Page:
Then, just before sunrise, we were wakened by a loud roaring sound. I knew in the same instant that I opened my eyes that a tornado was bearing down upon us. There was no time to flee, and there wasn't any basement or storm cellar to shelter in if there had been. The adults hovered over the children in the hallway, and I quickly asked God to protect them. The prayer had taken seconds - that's all the time we had before it hit.

A window shattered at the other end of the trailer, and the floor beneath us moved. The sounds around us were deafening. It was a horrible combination of freight train, roaring, groaning, creaking, snapping and shredding. And then, there was silence and complete blackness. What had seemed like an eternity to us had only taken seconds in real time, but we had somehow been spared.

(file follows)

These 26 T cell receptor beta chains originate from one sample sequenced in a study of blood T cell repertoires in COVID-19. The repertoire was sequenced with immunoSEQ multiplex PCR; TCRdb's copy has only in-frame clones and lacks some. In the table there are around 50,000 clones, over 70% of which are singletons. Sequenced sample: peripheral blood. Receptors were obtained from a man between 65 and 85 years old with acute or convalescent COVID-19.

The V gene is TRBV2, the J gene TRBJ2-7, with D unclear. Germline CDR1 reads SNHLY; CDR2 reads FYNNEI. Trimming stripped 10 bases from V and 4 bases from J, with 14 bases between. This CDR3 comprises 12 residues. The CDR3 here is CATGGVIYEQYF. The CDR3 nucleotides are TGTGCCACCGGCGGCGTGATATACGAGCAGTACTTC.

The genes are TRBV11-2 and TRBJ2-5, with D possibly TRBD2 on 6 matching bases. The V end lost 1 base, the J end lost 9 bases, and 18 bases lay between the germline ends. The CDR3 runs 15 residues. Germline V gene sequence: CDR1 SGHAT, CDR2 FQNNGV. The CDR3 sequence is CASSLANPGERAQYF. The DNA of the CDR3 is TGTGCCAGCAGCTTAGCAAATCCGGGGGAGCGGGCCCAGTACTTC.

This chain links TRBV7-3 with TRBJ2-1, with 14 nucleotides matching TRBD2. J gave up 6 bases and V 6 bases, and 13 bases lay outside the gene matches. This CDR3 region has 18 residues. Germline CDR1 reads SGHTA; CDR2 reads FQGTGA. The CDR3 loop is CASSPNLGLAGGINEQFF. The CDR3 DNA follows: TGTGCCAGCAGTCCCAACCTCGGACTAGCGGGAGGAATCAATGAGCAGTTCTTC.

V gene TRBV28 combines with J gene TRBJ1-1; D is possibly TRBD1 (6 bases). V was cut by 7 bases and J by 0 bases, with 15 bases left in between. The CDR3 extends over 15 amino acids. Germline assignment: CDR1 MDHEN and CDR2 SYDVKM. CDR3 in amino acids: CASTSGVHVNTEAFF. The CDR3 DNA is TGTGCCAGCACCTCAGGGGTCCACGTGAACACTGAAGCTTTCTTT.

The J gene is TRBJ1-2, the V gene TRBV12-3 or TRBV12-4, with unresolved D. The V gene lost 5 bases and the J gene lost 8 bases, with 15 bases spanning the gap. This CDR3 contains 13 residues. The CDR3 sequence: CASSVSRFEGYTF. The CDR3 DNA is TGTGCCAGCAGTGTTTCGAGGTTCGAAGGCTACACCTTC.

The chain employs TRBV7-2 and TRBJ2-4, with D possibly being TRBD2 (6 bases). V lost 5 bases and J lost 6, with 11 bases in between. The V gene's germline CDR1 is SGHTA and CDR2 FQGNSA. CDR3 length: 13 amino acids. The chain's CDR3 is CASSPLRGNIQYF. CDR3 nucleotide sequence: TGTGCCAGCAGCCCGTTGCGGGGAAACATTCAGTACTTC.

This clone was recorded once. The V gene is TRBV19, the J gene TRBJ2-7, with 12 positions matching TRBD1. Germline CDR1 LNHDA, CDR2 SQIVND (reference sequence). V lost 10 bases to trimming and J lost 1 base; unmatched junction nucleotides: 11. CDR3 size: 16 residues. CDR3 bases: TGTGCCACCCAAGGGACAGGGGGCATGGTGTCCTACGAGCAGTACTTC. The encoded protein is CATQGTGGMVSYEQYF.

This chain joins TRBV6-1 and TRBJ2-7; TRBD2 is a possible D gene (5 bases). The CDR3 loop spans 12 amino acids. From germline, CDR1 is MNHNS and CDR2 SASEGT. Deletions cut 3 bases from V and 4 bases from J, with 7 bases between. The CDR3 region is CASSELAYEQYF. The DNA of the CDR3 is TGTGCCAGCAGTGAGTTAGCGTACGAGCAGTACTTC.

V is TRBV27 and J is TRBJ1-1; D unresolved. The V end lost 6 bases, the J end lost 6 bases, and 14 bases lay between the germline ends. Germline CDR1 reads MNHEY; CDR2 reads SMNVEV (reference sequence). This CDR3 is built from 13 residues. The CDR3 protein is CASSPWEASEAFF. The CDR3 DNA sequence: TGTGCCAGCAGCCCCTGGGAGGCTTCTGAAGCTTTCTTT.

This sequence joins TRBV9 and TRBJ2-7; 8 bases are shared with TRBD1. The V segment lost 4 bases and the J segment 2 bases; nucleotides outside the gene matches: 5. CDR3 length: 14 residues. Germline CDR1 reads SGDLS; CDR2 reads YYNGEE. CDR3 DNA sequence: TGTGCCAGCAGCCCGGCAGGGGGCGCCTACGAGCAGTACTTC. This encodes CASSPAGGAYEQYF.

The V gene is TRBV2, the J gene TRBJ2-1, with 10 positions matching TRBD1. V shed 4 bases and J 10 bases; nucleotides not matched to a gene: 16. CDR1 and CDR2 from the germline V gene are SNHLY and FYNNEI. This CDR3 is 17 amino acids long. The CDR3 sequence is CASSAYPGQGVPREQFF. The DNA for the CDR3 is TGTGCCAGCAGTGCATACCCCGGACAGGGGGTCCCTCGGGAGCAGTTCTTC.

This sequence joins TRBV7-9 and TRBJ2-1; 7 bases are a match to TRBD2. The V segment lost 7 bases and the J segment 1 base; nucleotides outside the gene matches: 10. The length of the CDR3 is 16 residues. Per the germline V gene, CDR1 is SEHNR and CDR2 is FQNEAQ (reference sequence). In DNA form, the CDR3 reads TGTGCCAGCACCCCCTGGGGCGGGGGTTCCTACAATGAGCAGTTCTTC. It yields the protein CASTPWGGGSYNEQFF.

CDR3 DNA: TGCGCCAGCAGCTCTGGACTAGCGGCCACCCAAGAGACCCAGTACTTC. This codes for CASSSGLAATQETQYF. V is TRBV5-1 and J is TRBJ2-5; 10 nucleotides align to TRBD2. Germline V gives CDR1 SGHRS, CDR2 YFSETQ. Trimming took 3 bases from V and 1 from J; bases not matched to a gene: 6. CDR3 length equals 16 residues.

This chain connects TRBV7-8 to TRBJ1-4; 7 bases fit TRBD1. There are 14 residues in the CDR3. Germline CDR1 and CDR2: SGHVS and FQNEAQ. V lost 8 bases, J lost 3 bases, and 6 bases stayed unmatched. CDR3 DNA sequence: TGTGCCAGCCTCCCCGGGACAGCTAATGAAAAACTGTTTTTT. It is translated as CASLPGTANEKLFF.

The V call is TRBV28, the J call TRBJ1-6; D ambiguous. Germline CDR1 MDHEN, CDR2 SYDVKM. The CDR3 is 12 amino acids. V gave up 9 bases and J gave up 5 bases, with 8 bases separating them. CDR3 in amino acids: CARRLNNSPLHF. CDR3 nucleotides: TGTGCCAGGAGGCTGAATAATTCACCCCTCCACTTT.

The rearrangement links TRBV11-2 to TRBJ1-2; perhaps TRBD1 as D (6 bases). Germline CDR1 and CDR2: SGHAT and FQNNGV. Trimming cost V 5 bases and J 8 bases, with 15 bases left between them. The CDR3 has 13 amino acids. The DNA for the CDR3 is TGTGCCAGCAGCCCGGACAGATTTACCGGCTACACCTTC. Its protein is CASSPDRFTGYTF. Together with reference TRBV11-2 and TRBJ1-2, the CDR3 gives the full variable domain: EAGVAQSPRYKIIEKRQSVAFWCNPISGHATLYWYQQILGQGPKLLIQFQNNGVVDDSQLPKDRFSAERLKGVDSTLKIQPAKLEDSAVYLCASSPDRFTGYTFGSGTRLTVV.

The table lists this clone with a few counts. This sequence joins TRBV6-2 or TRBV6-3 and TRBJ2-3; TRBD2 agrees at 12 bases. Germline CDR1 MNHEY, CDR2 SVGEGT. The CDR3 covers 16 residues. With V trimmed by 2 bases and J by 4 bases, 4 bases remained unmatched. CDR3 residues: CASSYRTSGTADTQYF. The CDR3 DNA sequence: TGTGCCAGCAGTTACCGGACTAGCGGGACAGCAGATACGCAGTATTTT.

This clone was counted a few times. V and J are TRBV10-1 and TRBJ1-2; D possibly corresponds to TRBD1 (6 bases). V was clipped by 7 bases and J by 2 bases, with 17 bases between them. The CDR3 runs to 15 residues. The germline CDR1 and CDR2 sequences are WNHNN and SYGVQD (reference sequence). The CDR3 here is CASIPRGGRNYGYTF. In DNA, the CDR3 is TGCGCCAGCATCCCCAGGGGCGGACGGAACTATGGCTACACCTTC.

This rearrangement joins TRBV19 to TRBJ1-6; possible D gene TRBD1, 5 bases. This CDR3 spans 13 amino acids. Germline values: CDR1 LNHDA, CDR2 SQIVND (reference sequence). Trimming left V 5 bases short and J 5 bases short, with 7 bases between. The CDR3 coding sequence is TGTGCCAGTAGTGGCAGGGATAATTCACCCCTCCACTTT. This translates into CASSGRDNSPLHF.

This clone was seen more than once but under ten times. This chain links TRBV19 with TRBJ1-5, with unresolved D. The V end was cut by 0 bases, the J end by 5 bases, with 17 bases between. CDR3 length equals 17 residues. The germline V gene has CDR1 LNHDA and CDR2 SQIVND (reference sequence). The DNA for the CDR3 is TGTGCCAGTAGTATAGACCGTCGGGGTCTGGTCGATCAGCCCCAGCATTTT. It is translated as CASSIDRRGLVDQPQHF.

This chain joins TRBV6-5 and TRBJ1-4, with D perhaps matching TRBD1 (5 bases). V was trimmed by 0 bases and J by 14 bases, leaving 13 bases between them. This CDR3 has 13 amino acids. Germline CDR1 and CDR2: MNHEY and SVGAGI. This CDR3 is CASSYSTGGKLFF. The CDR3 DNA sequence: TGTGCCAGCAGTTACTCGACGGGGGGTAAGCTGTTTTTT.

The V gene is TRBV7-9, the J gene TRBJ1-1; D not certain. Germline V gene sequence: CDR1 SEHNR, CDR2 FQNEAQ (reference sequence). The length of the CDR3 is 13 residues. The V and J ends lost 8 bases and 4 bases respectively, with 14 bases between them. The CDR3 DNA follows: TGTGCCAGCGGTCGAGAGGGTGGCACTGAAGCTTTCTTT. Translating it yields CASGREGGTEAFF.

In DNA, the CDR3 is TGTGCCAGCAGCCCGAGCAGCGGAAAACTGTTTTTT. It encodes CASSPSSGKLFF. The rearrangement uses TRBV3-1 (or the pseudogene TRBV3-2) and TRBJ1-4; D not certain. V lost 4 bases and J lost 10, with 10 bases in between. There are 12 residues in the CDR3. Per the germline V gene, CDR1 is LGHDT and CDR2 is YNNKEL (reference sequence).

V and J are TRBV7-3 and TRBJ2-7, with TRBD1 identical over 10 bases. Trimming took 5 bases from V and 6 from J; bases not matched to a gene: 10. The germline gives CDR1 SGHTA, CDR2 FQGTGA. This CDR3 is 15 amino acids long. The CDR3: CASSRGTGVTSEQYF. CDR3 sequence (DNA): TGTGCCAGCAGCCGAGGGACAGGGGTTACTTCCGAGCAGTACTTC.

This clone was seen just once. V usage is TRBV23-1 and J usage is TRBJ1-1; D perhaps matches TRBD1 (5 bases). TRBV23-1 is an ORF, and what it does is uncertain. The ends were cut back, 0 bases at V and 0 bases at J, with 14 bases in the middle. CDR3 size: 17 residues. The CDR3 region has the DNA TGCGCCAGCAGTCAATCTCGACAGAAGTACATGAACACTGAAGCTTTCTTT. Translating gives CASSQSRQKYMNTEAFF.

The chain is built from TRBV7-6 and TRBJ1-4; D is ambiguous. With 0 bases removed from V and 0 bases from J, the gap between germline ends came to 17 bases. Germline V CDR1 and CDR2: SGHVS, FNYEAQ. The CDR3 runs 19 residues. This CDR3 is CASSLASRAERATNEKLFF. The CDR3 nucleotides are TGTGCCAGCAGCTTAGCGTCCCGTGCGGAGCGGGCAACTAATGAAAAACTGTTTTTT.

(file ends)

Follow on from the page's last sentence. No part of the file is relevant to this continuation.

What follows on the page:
Nevertheless, as the sun began to dawn over the horizon, the destruction around us came into sharp focus. The trailer just to the north of us had been obliterated. The house directly across the street had lost its roof. Many of the loblolly pine trees directly behind my trailer, some of them two feet in diameter, had been snapped in half like twigs; and the house on the other side of them had also lost its roof. The power lines and the poles which supported them were down, and a stack of fifteen sheets of 3/4 inch plywood that had been lying in my yard were gone without a trace. It was as if a great hand had reached down out of the sky and held my trailer in place.